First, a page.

From the title you may think I dive in the Artic or at least in Scotland, but I don’t, I dive in Bali! However, if you are anything like me with bad circulation, cold fingers and a jumper on in midsummer, you know that the cold is an issue even with waters as warm as 26°c.
Around Nusa Penida, the water temperature cools down from May until October usually. In the coldest months, it can go below 20°c! This is what brings us the mola-mola and other big animals, but it can get a bit chilly... (and not to worry, we provide you with good 5mm long wetsuits for diving).
So, we won’t be talking about dry suits or even semi drys, we will instead discuss the tricks to not get cold in warm waters using wetsuits.
Piece of advice #1
Yup, it sounds obvious but if you go diving on an empty stomach your body has less fuel to keep you warm and you’ll get cold fast. Don’t skip breakfast.
Piece of advice #2
Just like when you’re trying to beat the cold on land, trapping layers of warmth helps. Stop the water moving by trapping it with several garments. It might go like this: shark suit chicken vest with hood, rashy, neoprene vest no hood, long wetsuit with hood. That will keep you pretty toasty even when water temp drops to something way too close to 20 degrees. Make sure the order of the layers makes sense to trap the water and seal all gaps.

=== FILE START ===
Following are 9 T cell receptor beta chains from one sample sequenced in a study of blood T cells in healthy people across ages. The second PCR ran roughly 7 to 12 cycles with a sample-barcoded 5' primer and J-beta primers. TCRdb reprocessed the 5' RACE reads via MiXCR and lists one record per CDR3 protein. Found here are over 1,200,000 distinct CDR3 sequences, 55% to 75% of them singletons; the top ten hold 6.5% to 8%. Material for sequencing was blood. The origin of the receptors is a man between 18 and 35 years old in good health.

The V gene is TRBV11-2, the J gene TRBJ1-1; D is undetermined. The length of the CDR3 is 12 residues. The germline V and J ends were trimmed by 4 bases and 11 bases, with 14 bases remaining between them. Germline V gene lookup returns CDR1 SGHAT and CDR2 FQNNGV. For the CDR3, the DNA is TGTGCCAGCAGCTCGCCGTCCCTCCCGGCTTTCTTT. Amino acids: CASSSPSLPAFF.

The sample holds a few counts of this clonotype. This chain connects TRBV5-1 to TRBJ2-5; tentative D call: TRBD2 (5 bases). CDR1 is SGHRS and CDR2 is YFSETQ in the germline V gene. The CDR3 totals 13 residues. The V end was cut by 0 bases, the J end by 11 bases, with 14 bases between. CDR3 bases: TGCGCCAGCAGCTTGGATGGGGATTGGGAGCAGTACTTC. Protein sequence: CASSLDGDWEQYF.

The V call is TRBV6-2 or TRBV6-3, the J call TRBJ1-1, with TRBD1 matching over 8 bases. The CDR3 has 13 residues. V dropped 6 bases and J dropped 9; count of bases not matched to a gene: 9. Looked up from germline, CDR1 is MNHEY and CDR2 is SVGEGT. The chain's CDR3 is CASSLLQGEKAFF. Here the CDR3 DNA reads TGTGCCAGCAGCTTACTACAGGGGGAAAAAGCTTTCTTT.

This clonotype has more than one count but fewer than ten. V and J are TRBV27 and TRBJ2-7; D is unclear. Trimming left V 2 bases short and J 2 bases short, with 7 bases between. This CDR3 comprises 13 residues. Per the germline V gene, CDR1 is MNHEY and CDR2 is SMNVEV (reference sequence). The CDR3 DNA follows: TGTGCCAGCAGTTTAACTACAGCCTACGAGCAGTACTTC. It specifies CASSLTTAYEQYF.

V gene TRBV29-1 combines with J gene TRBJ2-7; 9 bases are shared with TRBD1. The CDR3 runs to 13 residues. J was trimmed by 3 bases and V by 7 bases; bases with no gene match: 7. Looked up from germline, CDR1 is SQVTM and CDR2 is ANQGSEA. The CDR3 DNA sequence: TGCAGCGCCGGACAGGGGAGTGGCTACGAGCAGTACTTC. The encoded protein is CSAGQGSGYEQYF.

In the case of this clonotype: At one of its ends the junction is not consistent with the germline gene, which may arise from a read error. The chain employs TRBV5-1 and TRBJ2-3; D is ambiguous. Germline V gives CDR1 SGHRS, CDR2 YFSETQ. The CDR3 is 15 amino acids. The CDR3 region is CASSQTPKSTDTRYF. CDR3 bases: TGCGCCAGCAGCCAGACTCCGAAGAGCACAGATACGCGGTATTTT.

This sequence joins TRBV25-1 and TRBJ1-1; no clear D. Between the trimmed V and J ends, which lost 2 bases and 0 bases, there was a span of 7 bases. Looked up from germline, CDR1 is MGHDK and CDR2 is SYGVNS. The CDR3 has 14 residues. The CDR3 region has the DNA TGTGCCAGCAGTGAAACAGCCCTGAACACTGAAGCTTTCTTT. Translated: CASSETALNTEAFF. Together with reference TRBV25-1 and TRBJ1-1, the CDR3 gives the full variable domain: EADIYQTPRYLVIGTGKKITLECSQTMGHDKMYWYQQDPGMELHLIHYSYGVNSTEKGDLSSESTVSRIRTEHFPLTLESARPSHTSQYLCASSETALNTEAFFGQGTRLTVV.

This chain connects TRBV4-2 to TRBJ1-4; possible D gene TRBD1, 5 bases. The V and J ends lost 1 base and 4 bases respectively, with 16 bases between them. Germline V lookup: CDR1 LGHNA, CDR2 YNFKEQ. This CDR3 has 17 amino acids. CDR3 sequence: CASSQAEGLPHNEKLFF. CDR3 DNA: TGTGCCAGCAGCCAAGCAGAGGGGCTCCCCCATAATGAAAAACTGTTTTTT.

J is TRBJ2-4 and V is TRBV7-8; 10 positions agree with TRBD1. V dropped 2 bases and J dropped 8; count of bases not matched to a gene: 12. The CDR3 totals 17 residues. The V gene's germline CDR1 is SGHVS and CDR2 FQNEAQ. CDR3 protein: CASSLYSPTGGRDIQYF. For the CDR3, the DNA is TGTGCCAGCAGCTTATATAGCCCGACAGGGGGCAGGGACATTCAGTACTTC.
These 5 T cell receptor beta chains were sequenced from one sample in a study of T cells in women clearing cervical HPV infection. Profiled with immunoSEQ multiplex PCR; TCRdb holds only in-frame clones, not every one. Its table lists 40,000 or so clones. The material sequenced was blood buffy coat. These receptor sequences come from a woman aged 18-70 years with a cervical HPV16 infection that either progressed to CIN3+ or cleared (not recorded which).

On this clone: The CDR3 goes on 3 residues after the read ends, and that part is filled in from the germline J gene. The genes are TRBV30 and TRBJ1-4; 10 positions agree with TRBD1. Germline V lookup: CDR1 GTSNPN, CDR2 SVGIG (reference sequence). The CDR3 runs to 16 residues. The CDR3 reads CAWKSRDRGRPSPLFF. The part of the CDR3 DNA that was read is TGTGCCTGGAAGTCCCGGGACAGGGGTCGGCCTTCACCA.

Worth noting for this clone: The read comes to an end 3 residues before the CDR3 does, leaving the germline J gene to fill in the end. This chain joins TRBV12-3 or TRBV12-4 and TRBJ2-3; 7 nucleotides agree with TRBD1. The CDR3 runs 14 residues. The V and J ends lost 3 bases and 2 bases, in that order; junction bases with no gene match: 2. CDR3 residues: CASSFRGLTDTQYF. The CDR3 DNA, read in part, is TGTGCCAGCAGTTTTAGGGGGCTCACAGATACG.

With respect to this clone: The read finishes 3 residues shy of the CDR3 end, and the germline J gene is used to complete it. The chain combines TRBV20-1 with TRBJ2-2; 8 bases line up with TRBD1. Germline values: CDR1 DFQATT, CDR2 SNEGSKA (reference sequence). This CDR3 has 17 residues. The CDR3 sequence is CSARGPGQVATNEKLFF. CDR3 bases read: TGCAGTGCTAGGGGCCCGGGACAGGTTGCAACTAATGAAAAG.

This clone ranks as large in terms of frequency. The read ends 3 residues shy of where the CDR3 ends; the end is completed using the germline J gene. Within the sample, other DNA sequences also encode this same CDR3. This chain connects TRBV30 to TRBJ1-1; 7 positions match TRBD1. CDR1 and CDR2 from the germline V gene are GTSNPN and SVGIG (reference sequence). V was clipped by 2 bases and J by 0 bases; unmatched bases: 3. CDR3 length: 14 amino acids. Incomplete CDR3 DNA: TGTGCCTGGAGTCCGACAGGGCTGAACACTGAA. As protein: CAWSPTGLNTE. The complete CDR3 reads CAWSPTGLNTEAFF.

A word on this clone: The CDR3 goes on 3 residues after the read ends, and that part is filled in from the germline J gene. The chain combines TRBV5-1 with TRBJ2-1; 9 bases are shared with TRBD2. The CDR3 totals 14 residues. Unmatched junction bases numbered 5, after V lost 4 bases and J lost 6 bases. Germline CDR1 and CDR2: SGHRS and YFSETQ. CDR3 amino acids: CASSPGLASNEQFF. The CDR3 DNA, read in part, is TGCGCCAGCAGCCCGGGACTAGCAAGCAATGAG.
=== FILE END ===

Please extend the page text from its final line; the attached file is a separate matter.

Piece of advice # 3
Cover your head if nothing else.
Just like on land you lose a lot of body heat from your head. Invest in just a hood if you don’t travel with your own gear, it’ll make a huge difference.
Piece of advice #4
Have warm dry clothes handy for when you get out.
After you get out of the water, feeling chilled, and have to sit on the boat, soaking wet and in the wind, you will be truly freezing so plan a jumper and a wooly hat (head and body heat issue here again) or at least a nice warm towel to wrap yourself up in during surface interval and on the way back to the dive centre.
Piece of advice #5
Have a cup of tea.
The answer to all woes according to the British and in this case well deserved. A piping hot cup of tea between dives and during the ride back will warm you up in no time. You may want to check your dive operator has some available before leaving (they usually do).
Piece of advice #6
Don’t think about it.
I’ve noticed that when I have a really exceptional dive, I completely forget about the cold. I’ve tried to apply this to less exceptional dives, so when I start feeling cold, I do my best to focus on other stuff, look for critters and stay active (= keep moving, instead of freezing into a self-hugging, any-water-movement-avoiding, shivering creature).
To all you cold prone people out there we hope this little bit of advice helps you stay toasty down there!